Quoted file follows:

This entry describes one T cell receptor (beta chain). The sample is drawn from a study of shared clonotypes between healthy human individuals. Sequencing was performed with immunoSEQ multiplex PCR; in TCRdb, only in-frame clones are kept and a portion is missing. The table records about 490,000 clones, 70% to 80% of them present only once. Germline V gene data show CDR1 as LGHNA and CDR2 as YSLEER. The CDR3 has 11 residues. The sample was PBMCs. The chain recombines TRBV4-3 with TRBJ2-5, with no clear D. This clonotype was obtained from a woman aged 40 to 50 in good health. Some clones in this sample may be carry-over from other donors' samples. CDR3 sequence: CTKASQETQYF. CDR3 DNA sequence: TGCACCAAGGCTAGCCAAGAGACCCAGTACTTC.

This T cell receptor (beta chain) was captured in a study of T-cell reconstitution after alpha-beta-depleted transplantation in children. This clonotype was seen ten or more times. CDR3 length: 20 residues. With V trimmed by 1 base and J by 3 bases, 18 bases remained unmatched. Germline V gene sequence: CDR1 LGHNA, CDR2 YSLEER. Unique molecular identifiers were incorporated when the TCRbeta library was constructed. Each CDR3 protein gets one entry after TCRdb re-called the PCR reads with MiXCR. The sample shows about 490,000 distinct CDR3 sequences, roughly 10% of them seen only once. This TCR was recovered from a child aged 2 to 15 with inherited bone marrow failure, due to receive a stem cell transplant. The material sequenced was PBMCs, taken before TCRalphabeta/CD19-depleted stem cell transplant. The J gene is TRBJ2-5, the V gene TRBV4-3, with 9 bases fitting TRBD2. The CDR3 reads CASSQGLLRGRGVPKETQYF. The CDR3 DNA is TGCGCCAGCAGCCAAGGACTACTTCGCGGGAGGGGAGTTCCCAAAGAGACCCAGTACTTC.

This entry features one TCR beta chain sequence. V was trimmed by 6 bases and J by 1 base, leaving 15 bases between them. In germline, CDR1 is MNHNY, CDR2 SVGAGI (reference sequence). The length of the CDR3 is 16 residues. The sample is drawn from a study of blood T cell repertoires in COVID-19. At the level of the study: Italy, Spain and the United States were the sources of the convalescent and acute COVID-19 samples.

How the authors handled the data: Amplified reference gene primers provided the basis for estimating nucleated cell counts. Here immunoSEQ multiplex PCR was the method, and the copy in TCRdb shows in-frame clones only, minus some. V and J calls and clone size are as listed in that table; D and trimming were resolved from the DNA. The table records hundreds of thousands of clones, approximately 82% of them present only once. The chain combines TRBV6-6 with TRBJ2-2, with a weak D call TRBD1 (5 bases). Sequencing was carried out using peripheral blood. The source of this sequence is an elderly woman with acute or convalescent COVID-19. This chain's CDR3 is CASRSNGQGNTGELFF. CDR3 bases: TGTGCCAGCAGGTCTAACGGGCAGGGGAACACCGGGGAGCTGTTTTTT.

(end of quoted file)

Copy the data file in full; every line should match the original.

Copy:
This entry describes one T cell receptor (beta chain). The sample is drawn from a study of shared clonotypes between healthy human individuals. Sequencing was performed with immunoSEQ multiplex PCR; in TCRdb, only in-frame clones are kept and a portion is missing. The table records about 490,000 clones, 70% to 80% of them present only once. Germline V gene data show CDR1 as LGHNA and CDR2 as YSLEER. The CDR3 has 11 residues. The sample was PBMCs. The chain recombines TRBV4-3 with TRBJ2-5, with no clear D. This clonotype was obtained from a woman aged 40 to 50 in good health. Some clones in this sample may be carry-over from other donors' samples. CDR3 sequence: CTKASQETQYF. CDR3 DNA sequence: TGCACCAAGGCTAGCCAAGAGACCCAGTACTTC.

This T cell receptor (beta chain) was captured in a study of T-cell reconstitution after alpha-beta-depleted transplantation in children. This clonotype was seen ten or more times. CDR3 length: 20 residues. With V trimmed by 1 base and J by 3 bases, 18 bases remained unmatched. Germline V gene sequence: CDR1 LGHNA, CDR2 YSLEER. Unique molecular identifiers were incorporated when the TCRbeta library was constructed. Each CDR3 protein gets one entry after TCRdb re-called the PCR reads with MiXCR. The sample shows about 490,000 distinct CDR3 sequences, roughly 10% of them seen only once. This TCR was recovered from a child aged 2 to 15 with inherited bone marrow failure, due to receive a stem cell transplant. The material sequenced was PBMCs, taken before TCRalphabeta/CD19-depleted stem cell transplant. The J gene is TRBJ2-5, the V gene TRBV4-3, with 9 bases fitting TRBD2. The CDR3 reads CASSQGLLRGRGVPKETQYF. The CDR3 DNA is TGCGCCAGCAGCCAAGGACTACTTCGCGGGAGGGGAGTTCCCAAAGAGACCCAGTACTTC.

This entry features one TCR beta chain sequence. V was trimmed by 6 bases and J by 1 base, leaving 15 bases between them. In germline, CDR1 is MNHNY, CDR2 SVGAGI (reference sequence). The length of the CDR3 is 16 residues. The sample is drawn from a study of blood T cell repertoires in COVID-19. At the level of the study: Italy, Spain and the United States were the sources of the convalescent and acute COVID-19 samples.

How the authors handled the data: Amplified reference gene primers provided the basis for estimating nucleated cell counts. Here immunoSEQ multiplex PCR was the method, and the copy in TCRdb shows in-frame clones only, minus some. V and J calls and clone size are as listed in that table; D and trimming were resolved from the DNA. The table records hundreds of thousands of clones, approximately 82% of them present only once. The chain combines TRBV6-6 with TRBJ2-2, with a weak D call TRBD1 (5 bases). Sequencing was carried out using peripheral blood. The source of this sequence is an elderly woman with acute or convalescent COVID-19. This chain's CDR3 is CASRSNGQGNTGELFF. CDR3 bases: TGTGCCAGCAGGTCTAACGGGCAGGGGAACACCGGGGAGCTGTTTTTT.